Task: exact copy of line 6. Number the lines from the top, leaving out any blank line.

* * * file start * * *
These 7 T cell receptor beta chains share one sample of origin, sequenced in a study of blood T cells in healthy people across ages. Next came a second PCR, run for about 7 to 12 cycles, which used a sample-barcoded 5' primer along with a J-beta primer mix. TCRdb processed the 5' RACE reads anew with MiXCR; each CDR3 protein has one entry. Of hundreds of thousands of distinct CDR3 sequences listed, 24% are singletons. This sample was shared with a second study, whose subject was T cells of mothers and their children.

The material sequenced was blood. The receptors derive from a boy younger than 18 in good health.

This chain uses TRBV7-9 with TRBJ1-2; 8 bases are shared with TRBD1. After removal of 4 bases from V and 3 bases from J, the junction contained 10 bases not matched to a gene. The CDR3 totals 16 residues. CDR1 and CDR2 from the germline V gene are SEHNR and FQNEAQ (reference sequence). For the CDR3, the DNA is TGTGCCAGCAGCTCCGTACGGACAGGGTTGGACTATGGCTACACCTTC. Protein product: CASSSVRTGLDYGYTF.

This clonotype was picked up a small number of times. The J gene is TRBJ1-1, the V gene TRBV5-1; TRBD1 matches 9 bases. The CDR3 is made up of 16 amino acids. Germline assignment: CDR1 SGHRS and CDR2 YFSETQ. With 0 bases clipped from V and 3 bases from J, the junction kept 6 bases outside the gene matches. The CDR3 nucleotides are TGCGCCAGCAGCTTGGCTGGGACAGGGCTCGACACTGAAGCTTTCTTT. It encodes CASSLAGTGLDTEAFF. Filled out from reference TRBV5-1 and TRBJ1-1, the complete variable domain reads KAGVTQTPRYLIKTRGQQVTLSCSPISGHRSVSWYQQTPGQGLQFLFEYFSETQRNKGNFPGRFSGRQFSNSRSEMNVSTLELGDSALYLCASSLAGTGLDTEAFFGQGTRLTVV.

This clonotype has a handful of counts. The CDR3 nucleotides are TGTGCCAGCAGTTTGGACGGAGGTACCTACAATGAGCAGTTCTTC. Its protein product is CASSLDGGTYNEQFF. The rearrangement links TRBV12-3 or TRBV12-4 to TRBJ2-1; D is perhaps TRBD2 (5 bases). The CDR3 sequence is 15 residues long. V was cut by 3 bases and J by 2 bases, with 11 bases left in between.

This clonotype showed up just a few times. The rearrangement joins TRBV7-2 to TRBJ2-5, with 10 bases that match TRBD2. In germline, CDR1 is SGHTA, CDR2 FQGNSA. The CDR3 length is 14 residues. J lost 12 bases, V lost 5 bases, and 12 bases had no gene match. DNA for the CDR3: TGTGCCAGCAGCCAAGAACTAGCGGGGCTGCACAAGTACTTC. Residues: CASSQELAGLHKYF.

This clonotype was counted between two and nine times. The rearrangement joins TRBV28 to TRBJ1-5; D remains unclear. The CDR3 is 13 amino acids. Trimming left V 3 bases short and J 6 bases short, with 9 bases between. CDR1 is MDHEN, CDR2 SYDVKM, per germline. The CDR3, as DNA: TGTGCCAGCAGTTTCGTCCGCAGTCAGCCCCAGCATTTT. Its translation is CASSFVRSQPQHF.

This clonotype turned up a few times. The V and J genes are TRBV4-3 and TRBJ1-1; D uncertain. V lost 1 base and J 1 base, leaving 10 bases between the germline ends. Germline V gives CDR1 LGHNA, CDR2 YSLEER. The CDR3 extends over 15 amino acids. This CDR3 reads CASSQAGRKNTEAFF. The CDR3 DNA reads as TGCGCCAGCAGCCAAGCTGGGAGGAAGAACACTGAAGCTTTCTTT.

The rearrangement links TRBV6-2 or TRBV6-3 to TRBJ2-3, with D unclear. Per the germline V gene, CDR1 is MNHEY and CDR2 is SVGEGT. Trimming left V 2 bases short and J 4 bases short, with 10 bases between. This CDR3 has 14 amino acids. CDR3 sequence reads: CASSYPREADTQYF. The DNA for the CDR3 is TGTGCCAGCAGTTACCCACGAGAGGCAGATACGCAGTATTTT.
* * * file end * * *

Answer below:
This clonotype showed up just a few times. The rearrangement joins TRBV7-2 to TRBJ2-5, with 10 bases that match TRBD2. In germline, CDR1 is SGHTA, CDR2 FQGNSA. The CDR3 length is 14 residues. J lost 12 bases, V lost 5 bases, and 12 bases had no gene match. DNA for the CDR3: TGTGCCAGCAGCCAAGAACTAGCGGGGCTGCACAAGTACTTC. Residues: CASSQELAGLHKYF.